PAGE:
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P-I grants wind project advocate what judge denied  

The July 19 guest column “Wind project merits Gregoire’s OK” is pure drivel. I am a landowner in Ellensburg in the area of the KVWPP and attended the July 17 hearings.

The article was co-written by Sara Patton, of the NW Energy Coalition. Her writing is a red herring and she writes in frustration because she attempted to front-load the public hearing with her “alleged” list of 900 signatures to support the wind farm project. Income and taxes are not the issue.

EFSEC Administrative Law Judge Adam Torem made it specific that the public meeting was to hear from local affected landowners on the setback effects of the project.

Patton overstepped her bounds and the judge admonished her to stick to the topic of setbacks of local landowners. She proceeded to push her agenda for renewable energy policy and was told to sit down if she had nothing to say about the issue of setbacks on the proposed project. She pushed that her “petition” be placed into the record.

Torem declined and again told her to stick to the topic of setbacks.

The guest column is her attempt to gain support from Seattle voters to support a project that has been rejected by the Kittitas County Planning Commission, the Kittitas County Board of County Commissioners and now by the governor.

For Patton to co-write the column with Helen Wise, a local resident and homeowner who has no dog in this hunt, is just another attempt for her “coalition” to force its agenda on the landowners who will have to live with it in Eastern Washington. It is a cheap shot for those who do not know the real issue.It is not about wind power, but where it is to be located. Imagine a string of 410-foot turbines along Rattlesnake Ridge to Issaquah.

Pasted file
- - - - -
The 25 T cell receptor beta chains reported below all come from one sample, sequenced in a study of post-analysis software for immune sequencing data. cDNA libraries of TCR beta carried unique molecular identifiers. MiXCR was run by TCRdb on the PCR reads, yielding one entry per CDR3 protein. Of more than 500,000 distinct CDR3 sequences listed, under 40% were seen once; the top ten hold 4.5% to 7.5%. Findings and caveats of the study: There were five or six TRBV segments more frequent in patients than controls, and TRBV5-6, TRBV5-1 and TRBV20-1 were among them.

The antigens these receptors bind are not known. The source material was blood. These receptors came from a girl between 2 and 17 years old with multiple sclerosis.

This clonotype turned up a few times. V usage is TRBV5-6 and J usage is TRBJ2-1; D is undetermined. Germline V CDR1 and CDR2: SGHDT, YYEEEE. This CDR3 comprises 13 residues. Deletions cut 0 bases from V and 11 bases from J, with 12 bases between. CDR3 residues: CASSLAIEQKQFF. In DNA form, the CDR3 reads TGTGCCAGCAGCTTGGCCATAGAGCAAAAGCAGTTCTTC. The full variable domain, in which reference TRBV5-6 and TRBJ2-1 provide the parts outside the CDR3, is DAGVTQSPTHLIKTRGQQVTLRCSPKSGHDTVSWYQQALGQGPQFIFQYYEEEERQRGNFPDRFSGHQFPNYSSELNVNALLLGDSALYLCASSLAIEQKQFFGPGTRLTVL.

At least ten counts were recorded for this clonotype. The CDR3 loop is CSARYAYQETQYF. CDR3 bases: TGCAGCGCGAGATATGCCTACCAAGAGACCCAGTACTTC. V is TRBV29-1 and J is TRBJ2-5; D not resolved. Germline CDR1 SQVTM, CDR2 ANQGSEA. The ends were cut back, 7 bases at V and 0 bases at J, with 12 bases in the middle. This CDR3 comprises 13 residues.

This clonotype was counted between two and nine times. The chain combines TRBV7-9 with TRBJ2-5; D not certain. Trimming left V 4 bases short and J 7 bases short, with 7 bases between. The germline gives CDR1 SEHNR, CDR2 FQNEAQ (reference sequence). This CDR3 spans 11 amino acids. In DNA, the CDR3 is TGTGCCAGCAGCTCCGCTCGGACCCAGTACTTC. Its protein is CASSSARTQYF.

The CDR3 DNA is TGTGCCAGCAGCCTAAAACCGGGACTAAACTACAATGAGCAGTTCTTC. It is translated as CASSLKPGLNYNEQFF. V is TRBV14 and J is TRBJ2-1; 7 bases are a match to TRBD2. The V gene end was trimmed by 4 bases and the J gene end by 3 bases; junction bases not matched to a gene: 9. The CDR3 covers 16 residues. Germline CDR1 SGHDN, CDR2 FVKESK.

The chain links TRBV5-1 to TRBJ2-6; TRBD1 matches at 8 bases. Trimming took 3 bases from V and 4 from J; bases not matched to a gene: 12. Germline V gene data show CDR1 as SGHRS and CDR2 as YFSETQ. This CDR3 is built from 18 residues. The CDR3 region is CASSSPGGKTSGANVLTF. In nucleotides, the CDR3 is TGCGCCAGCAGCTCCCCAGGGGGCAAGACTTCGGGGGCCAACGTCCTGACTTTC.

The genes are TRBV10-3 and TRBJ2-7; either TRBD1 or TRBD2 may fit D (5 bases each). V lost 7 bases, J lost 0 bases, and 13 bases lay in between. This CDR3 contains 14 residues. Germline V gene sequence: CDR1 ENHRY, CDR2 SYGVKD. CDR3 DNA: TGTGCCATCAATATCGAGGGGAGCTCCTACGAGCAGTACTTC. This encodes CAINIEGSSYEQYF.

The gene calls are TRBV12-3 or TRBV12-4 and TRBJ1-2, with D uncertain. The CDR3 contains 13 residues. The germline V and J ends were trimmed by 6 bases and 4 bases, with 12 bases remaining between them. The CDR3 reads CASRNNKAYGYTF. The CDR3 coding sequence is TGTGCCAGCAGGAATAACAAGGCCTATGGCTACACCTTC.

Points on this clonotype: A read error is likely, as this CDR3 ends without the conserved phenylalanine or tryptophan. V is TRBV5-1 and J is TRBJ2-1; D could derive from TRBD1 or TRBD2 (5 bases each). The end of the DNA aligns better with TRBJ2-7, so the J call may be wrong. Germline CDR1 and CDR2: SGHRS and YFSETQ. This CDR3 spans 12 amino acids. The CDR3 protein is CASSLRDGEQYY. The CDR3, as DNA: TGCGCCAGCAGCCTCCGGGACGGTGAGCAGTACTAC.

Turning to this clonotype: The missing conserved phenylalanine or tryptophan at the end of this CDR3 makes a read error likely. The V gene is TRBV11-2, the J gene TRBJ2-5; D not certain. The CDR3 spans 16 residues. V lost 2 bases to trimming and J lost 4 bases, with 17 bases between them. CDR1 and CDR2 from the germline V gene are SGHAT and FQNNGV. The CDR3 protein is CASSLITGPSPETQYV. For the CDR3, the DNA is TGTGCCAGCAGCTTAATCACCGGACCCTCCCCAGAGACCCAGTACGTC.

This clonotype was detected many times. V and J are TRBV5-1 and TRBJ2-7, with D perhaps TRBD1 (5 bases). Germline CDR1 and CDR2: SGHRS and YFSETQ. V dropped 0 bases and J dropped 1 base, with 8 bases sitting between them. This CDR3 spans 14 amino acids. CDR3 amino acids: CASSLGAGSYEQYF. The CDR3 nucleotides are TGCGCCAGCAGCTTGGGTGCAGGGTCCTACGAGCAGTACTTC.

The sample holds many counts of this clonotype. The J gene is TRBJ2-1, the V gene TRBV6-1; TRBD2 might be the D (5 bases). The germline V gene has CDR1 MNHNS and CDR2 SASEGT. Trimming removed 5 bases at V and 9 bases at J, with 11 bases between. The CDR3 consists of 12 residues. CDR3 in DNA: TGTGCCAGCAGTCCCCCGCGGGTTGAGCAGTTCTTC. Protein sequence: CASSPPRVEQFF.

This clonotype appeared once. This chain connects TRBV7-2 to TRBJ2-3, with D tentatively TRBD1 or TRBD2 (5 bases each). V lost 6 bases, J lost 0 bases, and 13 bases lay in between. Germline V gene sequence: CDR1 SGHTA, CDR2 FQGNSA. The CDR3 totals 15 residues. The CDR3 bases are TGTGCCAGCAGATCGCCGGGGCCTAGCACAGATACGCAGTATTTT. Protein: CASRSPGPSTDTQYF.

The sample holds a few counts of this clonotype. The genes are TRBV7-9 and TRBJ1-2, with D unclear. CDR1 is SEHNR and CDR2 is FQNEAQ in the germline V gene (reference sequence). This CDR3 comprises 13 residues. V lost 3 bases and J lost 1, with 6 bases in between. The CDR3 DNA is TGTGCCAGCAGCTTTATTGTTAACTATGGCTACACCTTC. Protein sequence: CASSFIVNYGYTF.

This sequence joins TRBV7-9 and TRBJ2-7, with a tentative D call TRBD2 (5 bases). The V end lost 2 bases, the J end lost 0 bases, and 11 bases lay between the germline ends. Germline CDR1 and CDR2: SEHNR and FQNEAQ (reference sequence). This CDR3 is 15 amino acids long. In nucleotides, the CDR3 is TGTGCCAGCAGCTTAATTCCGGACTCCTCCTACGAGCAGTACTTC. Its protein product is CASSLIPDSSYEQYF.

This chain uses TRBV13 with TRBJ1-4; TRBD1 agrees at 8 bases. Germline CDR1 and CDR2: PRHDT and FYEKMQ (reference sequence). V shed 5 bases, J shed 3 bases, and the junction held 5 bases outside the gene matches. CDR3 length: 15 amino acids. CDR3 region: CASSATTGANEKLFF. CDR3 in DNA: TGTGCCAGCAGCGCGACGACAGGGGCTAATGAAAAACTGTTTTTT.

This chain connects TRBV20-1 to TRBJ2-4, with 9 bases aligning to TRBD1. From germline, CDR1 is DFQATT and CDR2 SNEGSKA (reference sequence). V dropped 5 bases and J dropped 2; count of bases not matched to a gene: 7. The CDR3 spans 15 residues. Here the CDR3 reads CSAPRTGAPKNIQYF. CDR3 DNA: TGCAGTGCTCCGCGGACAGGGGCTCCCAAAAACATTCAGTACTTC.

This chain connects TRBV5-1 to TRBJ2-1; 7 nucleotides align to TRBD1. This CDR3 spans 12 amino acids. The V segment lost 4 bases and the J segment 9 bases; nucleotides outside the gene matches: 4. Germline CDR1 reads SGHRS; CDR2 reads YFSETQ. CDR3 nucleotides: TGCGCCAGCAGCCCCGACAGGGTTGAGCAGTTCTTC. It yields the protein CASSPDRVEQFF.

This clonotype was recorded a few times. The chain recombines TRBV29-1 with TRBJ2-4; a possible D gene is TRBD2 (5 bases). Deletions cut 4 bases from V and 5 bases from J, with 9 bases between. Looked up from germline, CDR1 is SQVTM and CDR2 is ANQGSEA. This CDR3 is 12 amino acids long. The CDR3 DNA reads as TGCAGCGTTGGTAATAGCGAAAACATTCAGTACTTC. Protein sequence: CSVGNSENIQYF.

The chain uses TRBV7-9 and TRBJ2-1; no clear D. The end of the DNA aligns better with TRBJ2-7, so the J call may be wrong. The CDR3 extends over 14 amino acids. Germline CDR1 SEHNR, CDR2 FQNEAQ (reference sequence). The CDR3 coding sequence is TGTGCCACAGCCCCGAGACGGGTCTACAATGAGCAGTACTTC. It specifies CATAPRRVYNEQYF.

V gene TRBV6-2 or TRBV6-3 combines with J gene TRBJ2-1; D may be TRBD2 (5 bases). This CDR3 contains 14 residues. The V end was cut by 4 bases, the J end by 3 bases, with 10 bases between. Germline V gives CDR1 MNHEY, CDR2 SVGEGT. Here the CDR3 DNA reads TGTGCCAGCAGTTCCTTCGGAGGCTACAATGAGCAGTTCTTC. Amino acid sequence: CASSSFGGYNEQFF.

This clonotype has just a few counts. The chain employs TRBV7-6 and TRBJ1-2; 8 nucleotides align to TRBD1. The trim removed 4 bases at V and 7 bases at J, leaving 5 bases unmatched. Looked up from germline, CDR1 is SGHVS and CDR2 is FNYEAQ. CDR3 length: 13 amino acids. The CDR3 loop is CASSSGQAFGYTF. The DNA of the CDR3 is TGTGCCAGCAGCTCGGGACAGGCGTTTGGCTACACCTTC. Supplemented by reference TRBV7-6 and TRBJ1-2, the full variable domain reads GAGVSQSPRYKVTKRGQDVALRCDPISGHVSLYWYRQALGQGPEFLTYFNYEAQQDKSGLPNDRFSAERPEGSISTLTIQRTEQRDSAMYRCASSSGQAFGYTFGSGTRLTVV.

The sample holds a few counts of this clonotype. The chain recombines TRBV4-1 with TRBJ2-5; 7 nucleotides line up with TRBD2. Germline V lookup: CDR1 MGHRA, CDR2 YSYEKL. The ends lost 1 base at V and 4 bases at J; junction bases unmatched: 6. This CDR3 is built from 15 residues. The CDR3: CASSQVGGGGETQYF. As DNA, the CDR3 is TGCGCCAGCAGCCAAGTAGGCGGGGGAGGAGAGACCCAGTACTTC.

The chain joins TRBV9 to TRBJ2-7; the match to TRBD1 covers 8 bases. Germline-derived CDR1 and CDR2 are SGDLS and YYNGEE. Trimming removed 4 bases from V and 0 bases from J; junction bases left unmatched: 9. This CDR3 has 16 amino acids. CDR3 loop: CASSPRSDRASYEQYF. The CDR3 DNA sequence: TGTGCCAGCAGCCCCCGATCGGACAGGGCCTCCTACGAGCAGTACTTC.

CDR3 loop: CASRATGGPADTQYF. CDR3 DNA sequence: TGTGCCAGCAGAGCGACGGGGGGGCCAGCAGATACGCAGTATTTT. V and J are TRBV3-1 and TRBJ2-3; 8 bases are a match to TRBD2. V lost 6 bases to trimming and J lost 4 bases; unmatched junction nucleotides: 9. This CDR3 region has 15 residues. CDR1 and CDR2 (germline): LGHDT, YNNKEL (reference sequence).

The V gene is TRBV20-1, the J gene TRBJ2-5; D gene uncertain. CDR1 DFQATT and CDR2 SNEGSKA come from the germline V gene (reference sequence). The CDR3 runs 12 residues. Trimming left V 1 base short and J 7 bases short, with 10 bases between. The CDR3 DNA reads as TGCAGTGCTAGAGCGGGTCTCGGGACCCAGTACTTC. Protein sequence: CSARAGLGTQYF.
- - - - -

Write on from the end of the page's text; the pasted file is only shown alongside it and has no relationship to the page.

Ed Garrett


24 July 2007

This article is the work of the source indicated. Any opinions expressed in it are not necessarily those of National Wind Watch.

The copyright of this article resides with the author or publisher indicated. As part of its noncommercial effort to present the environmental, social, scientific, and economic issues of large-scale wind power development to a global audience seeking such information, National Wind Watch endeavors to observe “fair use” as provided for in section 107 of U.S. Copyright Law and similar “fair dealing” provisions of the copyright laws of other nations. Send requests to excerpt, general inquiries, and comments via e-mail.

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